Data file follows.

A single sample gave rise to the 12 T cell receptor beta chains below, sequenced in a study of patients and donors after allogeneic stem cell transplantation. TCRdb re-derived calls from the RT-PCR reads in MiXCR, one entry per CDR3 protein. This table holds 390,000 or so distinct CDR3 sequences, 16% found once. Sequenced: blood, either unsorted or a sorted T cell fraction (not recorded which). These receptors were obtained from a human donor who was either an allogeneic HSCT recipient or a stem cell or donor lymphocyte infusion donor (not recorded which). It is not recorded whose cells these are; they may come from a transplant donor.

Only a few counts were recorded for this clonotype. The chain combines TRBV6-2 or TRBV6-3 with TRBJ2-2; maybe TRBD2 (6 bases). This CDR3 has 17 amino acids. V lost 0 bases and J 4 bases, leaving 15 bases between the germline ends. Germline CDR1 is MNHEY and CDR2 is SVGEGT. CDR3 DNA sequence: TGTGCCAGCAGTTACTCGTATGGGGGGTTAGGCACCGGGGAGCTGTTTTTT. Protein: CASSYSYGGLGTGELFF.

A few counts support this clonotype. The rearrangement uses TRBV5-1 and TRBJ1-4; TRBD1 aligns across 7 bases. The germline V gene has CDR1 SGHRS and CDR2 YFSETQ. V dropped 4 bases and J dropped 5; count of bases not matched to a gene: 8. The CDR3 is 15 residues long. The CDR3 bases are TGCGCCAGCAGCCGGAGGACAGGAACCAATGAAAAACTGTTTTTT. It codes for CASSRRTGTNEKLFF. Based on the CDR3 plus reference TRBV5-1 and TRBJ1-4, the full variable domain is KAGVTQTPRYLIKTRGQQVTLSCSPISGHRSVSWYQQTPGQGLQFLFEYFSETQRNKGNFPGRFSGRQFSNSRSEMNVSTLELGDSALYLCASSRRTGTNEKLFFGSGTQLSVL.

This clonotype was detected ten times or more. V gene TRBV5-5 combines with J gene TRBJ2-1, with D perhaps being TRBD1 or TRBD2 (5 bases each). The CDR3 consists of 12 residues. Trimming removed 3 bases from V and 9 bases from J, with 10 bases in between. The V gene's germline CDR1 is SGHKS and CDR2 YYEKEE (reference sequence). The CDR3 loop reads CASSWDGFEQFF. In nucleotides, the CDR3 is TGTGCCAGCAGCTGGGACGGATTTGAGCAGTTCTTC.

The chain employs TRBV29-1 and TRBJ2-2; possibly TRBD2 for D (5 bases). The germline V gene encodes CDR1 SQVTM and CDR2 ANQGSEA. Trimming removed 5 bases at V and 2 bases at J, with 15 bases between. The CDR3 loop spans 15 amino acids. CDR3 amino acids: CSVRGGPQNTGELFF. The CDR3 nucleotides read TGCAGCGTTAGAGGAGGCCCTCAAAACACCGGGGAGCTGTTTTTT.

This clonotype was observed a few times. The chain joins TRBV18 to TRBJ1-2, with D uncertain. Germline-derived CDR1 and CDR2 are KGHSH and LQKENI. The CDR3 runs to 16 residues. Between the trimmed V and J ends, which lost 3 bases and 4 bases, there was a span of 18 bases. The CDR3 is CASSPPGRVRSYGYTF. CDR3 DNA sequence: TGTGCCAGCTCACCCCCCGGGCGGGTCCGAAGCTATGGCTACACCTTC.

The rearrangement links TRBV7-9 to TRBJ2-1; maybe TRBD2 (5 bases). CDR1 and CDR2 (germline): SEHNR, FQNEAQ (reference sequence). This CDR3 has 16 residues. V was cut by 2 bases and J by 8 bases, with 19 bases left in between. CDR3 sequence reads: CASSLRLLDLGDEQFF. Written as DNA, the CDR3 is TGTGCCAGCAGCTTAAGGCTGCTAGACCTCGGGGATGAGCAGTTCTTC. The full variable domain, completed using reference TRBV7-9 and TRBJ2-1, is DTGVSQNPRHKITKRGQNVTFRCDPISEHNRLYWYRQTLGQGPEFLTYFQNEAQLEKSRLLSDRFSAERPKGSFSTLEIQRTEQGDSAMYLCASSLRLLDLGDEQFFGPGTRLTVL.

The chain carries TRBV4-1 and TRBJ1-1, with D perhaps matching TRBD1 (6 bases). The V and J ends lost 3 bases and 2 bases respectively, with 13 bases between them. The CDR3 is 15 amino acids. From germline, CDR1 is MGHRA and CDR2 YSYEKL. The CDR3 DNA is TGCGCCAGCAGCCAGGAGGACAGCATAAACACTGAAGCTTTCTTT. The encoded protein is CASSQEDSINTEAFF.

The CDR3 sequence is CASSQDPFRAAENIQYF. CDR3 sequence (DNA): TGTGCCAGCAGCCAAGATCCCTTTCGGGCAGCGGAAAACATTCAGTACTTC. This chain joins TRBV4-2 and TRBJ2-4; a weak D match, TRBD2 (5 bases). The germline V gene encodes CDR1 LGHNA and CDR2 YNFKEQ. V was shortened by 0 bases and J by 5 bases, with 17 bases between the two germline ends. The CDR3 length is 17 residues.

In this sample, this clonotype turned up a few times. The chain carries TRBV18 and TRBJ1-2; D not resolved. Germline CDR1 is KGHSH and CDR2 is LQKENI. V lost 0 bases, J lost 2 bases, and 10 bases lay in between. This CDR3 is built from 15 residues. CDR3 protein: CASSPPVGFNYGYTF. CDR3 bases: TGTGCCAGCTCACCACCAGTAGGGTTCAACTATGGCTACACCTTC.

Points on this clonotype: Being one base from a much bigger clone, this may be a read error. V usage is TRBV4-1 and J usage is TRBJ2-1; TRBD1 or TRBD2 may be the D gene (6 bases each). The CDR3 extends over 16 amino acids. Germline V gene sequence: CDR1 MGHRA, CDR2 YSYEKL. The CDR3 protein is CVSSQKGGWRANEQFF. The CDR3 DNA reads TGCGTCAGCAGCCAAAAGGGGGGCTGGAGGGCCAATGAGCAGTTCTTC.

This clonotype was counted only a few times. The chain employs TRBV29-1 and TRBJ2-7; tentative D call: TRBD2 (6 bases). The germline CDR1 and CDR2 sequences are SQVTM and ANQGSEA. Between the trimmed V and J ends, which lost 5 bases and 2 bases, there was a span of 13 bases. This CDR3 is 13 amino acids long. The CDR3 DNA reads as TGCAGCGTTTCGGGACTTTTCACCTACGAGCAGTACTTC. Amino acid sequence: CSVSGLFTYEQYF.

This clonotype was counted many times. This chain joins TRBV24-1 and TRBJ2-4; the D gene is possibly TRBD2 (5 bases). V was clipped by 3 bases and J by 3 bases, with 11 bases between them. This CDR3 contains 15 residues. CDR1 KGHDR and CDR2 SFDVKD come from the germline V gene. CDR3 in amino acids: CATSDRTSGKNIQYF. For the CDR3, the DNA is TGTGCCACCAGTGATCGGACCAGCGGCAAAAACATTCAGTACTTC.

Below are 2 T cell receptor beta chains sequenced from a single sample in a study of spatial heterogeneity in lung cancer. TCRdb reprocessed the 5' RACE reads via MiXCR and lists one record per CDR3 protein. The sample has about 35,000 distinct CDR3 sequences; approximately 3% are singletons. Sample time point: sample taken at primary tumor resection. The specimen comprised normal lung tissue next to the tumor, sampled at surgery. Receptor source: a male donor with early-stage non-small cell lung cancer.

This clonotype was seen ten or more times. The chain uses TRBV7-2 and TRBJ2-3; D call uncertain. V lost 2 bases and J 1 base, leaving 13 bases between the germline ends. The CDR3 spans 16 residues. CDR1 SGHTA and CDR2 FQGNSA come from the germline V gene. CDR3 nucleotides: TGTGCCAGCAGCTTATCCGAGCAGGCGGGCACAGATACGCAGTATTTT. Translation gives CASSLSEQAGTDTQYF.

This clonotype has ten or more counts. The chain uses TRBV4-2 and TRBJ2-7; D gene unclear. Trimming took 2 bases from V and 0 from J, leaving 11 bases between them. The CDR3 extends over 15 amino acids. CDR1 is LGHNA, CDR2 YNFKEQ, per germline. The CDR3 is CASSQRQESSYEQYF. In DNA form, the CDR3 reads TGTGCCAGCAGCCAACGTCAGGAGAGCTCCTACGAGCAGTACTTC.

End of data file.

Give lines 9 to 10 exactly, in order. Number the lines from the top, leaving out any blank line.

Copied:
The CDR3 sequence is CASSQDPFRAAENIQYF. CDR3 sequence (DNA): TGTGCCAGCAGCCAAGATCCCTTTCGGGCAGCGGAAAACATTCAGTACTTC. This chain joins TRBV4-2 and TRBJ2-4; a weak D match, TRBD2 (5 bases). The germline V gene encodes CDR1 LGHNA and CDR2 YNFKEQ. V was shortened by 0 bases and J by 5 bases, with 17 bases between the two germline ends. The CDR3 length is 17 residues.

In this sample, this clonotype turned up a few times. The chain carries TRBV18 and TRBJ1-2; D not resolved. Germline CDR1 is KGHSH and CDR2 is LQKENI. V lost 0 bases, J lost 2 bases, and 10 bases lay in between. This CDR3 is built from 15 residues. CDR3 protein: CASSPPVGFNYGYTF. CDR3 bases: TGTGCCAGCTCACCACCAGTAGGGTTCAACTATGGCTACACCTTC.